Customer attrition: Can’t agree on how you can stop losing customers?
Recently I was asked by a client to help the leadership team understand why they were losing customers. The company is in the paper products industry, which is dominated by a small number of large companies.
Leaders had different perspectives on the reasons for customer attrition.
When I joined the team, I asked them for their views. Leaders had entirely different perspectives. The sales manager said the prices are too high, the marketing manager said not enough advertising, the IT manager said our technology is out of date, the supply chain manager said our product range is too broad, and it slows us down, the finance manager said: “I don’t know why I’m here, it’s not my problem!”.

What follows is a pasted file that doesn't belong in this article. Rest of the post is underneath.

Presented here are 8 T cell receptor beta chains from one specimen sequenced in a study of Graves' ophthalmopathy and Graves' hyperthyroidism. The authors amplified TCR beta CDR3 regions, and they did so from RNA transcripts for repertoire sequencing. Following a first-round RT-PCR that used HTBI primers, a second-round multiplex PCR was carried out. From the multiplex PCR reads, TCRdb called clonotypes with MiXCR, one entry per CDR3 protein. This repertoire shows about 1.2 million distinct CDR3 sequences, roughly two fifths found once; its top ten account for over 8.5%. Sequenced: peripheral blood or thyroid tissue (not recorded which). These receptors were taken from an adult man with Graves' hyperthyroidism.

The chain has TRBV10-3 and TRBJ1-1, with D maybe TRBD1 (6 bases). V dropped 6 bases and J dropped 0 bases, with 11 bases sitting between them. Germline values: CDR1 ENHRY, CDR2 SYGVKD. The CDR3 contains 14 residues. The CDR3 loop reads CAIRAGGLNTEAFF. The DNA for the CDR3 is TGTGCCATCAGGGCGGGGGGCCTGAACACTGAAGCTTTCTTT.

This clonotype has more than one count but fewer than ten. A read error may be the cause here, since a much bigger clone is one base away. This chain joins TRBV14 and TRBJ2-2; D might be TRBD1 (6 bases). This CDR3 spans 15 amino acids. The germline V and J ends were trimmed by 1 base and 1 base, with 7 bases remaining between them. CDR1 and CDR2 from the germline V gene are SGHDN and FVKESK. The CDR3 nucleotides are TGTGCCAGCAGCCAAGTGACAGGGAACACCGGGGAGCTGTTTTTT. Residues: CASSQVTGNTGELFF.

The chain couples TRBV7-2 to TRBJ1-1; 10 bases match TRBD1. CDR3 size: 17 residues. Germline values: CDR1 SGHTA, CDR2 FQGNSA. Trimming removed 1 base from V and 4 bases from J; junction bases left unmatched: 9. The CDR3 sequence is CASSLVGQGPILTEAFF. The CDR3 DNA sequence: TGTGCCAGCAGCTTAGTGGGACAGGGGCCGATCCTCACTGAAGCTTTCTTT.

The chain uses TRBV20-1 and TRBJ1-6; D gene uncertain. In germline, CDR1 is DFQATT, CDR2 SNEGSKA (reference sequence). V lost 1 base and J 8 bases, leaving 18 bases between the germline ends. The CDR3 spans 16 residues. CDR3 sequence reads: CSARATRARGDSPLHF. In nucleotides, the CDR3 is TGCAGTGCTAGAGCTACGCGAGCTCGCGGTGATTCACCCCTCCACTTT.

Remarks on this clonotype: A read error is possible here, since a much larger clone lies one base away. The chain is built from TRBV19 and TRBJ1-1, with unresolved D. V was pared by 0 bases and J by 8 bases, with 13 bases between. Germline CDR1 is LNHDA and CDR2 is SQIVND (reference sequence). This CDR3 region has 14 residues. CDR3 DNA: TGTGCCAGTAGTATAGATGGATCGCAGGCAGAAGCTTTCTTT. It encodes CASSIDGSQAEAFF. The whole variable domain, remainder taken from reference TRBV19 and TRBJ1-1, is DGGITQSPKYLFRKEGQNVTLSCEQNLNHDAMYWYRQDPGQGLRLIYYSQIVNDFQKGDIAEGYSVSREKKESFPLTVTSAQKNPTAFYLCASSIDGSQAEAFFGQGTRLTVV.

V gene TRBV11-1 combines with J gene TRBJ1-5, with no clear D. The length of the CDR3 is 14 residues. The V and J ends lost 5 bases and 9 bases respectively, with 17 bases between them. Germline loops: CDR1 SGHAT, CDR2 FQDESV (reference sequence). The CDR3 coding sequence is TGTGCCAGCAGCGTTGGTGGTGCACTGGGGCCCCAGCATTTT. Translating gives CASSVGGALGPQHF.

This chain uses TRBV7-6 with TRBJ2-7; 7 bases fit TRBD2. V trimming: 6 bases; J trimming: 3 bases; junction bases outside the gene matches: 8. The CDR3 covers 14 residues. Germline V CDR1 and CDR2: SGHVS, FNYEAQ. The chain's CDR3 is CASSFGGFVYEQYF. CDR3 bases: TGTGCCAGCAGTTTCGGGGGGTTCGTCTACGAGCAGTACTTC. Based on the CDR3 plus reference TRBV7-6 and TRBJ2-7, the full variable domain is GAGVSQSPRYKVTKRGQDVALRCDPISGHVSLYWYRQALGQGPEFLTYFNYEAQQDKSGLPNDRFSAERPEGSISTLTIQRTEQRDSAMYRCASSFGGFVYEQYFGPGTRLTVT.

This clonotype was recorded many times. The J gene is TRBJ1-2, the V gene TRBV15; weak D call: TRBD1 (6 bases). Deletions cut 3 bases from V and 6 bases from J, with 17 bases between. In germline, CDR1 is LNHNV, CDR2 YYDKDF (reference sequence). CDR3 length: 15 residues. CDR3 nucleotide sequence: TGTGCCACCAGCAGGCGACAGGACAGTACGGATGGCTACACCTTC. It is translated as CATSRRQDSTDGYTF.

People in the meeting became very tense and emotional. I suggested a break, and someone said: “Yes, let’s get an ice-cream and cool down.”
So often, when decisions are being discussed and made, the customer is excluded from consideration. The first step is to consult with customers. To remind us of the “customer viewpoint,” we might like to do, as Amazon does in many of their meetings, have an empty chair in the meeting room that reminds them to refer to the customer. It is the customer’s chair.